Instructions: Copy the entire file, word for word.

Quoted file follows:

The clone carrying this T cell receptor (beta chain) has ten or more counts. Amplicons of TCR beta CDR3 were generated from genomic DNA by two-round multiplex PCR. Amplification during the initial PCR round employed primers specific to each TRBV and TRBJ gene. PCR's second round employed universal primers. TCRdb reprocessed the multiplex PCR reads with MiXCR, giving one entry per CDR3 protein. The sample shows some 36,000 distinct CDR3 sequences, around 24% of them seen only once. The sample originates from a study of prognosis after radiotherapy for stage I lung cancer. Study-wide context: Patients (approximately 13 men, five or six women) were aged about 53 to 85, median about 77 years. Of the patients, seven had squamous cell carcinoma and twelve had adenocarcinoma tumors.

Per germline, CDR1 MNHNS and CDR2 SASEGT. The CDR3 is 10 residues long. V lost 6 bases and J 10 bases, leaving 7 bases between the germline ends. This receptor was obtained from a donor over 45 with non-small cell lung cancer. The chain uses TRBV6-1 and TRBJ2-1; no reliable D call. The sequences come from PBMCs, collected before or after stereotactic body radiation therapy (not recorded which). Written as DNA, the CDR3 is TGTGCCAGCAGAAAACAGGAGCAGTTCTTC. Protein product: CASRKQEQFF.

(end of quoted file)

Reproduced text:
The clone carrying this T cell receptor (beta chain) has ten or more counts. Amplicons of TCR beta CDR3 were generated from genomic DNA by two-round multiplex PCR. Amplification during the initial PCR round employed primers specific to each TRBV and TRBJ gene. PCR's second round employed universal primers. TCRdb reprocessed the multiplex PCR reads with MiXCR, giving one entry per CDR3 protein. The sample shows some 36,000 distinct CDR3 sequences, around 24% of them seen only once. The sample originates from a study of prognosis after radiotherapy for stage I lung cancer. Study-wide context: Patients (approximately 13 men, five or six women) were aged about 53 to 85, median about 77 years. Of the patients, seven had squamous cell carcinoma and twelve had adenocarcinoma tumors.

Per germline, CDR1 MNHNS and CDR2 SASEGT. The CDR3 is 10 residues long. V lost 6 bases and J 10 bases, leaving 7 bases between the germline ends. This receptor was obtained from a donor over 45 with non-small cell lung cancer. The chain uses TRBV6-1 and TRBJ2-1; no reliable D call. The sequences come from PBMCs, collected before or after stereotactic body radiation therapy (not recorded which). Written as DNA, the CDR3 is TGTGCCAGCAGAAAACAGGAGCAGTTCTTC. Protein product: CASRKQEQFF.